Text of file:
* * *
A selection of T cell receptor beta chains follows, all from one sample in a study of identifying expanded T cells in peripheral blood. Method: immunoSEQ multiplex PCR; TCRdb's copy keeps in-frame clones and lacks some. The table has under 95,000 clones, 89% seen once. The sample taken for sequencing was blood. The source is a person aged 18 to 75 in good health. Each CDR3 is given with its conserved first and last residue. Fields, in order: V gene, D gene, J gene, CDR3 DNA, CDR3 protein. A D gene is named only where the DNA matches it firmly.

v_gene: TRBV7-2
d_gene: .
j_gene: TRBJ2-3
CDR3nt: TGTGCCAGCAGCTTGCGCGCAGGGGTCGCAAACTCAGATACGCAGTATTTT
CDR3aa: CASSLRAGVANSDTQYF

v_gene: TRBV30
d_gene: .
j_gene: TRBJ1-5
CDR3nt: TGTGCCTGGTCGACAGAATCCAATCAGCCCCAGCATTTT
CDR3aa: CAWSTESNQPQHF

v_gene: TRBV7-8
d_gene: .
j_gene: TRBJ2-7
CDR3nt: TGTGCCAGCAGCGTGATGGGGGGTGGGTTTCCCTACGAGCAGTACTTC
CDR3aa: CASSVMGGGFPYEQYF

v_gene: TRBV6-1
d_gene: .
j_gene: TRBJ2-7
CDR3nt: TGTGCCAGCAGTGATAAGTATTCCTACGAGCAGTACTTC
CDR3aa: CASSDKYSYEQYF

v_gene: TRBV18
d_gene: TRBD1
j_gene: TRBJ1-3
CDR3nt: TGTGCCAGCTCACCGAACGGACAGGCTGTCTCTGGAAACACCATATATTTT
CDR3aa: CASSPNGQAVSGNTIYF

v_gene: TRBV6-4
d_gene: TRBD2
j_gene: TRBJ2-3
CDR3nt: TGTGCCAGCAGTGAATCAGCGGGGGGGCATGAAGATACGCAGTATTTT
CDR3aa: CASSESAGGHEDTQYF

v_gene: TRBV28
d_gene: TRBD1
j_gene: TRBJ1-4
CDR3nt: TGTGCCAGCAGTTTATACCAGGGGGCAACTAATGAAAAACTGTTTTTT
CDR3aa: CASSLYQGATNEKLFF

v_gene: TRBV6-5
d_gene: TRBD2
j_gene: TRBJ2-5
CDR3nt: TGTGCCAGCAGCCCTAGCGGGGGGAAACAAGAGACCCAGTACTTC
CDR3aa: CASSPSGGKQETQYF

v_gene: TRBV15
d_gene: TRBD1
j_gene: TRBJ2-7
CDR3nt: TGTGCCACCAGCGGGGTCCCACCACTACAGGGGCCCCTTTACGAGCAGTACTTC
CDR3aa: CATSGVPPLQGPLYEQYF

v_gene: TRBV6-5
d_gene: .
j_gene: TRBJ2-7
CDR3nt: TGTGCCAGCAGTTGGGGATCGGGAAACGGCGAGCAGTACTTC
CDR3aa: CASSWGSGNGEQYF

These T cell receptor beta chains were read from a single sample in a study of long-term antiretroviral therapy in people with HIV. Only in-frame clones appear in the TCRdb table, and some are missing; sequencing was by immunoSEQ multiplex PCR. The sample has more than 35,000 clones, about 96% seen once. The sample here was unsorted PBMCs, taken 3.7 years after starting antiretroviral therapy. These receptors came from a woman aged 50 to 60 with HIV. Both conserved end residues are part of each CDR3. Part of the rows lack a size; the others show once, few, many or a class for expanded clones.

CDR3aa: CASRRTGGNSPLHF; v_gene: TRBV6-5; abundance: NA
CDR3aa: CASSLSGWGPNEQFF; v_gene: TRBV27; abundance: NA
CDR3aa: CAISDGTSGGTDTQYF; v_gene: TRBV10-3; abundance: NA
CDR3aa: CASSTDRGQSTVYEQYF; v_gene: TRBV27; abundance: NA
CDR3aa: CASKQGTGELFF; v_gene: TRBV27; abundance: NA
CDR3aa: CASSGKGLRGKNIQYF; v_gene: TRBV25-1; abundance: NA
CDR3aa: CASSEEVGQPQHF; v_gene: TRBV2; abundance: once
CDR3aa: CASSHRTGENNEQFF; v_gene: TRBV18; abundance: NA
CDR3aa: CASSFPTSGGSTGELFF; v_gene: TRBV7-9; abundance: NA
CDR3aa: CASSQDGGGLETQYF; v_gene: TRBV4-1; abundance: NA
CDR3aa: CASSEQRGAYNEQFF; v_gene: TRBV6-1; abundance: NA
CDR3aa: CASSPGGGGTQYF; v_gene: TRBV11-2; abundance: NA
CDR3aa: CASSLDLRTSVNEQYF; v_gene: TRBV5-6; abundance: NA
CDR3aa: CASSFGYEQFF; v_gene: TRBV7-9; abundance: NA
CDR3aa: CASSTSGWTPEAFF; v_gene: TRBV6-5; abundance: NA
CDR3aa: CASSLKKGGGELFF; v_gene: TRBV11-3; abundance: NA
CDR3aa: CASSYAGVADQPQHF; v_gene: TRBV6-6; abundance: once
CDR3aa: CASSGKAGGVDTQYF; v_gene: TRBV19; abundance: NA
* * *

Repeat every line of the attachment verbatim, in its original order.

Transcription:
A selection of T cell receptor beta chains follows, all from one sample in a study of identifying expanded T cells in peripheral blood. Method: immunoSEQ multiplex PCR; TCRdb's copy keeps in-frame clones and lacks some. The table has under 95,000 clones, 89% seen once. The sample taken for sequencing was blood. The source is a person aged 18 to 75 in good health. Each CDR3 is given with its conserved first and last residue. Fields, in order: V gene, D gene, J gene, CDR3 DNA, CDR3 protein. A D gene is named only where the DNA matches it firmly.

v_gene: TRBV7-2
d_gene: .
j_gene: TRBJ2-3
CDR3nt: TGTGCCAGCAGCTTGCGCGCAGGGGTCGCAAACTCAGATACGCAGTATTTT
CDR3aa: CASSLRAGVANSDTQYF

v_gene: TRBV30
d_gene: .
j_gene: TRBJ1-5
CDR3nt: TGTGCCTGGTCGACAGAATCCAATCAGCCCCAGCATTTT
CDR3aa: CAWSTESNQPQHF

v_gene: TRBV7-8
d_gene: .
j_gene: TRBJ2-7
CDR3nt: TGTGCCAGCAGCGTGATGGGGGGTGGGTTTCCCTACGAGCAGTACTTC
CDR3aa: CASSVMGGGFPYEQYF

v_gene: TRBV6-1
d_gene: .
j_gene: TRBJ2-7
CDR3nt: TGTGCCAGCAGTGATAAGTATTCCTACGAGCAGTACTTC
CDR3aa: CASSDKYSYEQYF

v_gene: TRBV18
d_gene: TRBD1
j_gene: TRBJ1-3
CDR3nt: TGTGCCAGCTCACCGAACGGACAGGCTGTCTCTGGAAACACCATATATTTT
CDR3aa: CASSPNGQAVSGNTIYF

v_gene: TRBV6-4
d_gene: TRBD2
j_gene: TRBJ2-3
CDR3nt: TGTGCCAGCAGTGAATCAGCGGGGGGGCATGAAGATACGCAGTATTTT
CDR3aa: CASSESAGGHEDTQYF

v_gene: TRBV28
d_gene: TRBD1
j_gene: TRBJ1-4
CDR3nt: TGTGCCAGCAGTTTATACCAGGGGGCAACTAATGAAAAACTGTTTTTT
CDR3aa: CASSLYQGATNEKLFF

v_gene: TRBV6-5
d_gene: TRBD2
j_gene: TRBJ2-5
CDR3nt: TGTGCCAGCAGCCCTAGCGGGGGGAAACAAGAGACCCAGTACTTC
CDR3aa: CASSPSGGKQETQYF

v_gene: TRBV15
d_gene: TRBD1
j_gene: TRBJ2-7
CDR3nt: TGTGCCACCAGCGGGGTCCCACCACTACAGGGGCCCCTTTACGAGCAGTACTTC
CDR3aa: CATSGVPPLQGPLYEQYF

v_gene: TRBV6-5
d_gene: .
j_gene: TRBJ2-7
CDR3nt: TGTGCCAGCAGTTGGGGATCGGGAAACGGCGAGCAGTACTTC
CDR3aa: CASSWGSGNGEQYF

These T cell receptor beta chains were read from a single sample in a study of long-term antiretroviral therapy in people with HIV. Only in-frame clones appear in the TCRdb table, and some are missing; sequencing was by immunoSEQ multiplex PCR. The sample has more than 35,000 clones, about 96% seen once. The sample here was unsorted PBMCs, taken 3.7 years after starting antiretroviral therapy. These receptors came from a woman aged 50 to 60 with HIV. Both conserved end residues are part of each CDR3. Part of the rows lack a size; the others show once, few, many or a class for expanded clones.

CDR3aa: CASRRTGGNSPLHF; v_gene: TRBV6-5; abundance: NA
CDR3aa: CASSLSGWGPNEQFF; v_gene: TRBV27; abundance: NA
CDR3aa: CAISDGTSGGTDTQYF; v_gene: TRBV10-3; abundance: NA
CDR3aa: CASSTDRGQSTVYEQYF; v_gene: TRBV27; abundance: NA
CDR3aa: CASKQGTGELFF; v_gene: TRBV27; abundance: NA
CDR3aa: CASSGKGLRGKNIQYF; v_gene: TRBV25-1; abundance: NA
CDR3aa: CASSEEVGQPQHF; v_gene: TRBV2; abundance: once
CDR3aa: CASSHRTGENNEQFF; v_gene: TRBV18; abundance: NA
CDR3aa: CASSFPTSGGSTGELFF; v_gene: TRBV7-9; abundance: NA
CDR3aa: CASSQDGGGLETQYF; v_gene: TRBV4-1; abundance: NA
CDR3aa: CASSEQRGAYNEQFF; v_gene: TRBV6-1; abundance: NA
CDR3aa: CASSPGGGGTQYF; v_gene: TRBV11-2; abundance: NA
CDR3aa: CASSLDLRTSVNEQYF; v_gene: TRBV5-6; abundance: NA
CDR3aa: CASSFGYEQFF; v_gene: TRBV7-9; abundance: NA
CDR3aa: CASSTSGWTPEAFF; v_gene: TRBV6-5; abundance: NA
CDR3aa: CASSLKKGGGELFF; v_gene: TRBV11-3; abundance: NA
CDR3aa: CASSYAGVADQPQHF; v_gene: TRBV6-6; abundance: once
CDR3aa: CASSGKAGGVDTQYF; v_gene: TRBV19; abundance: NA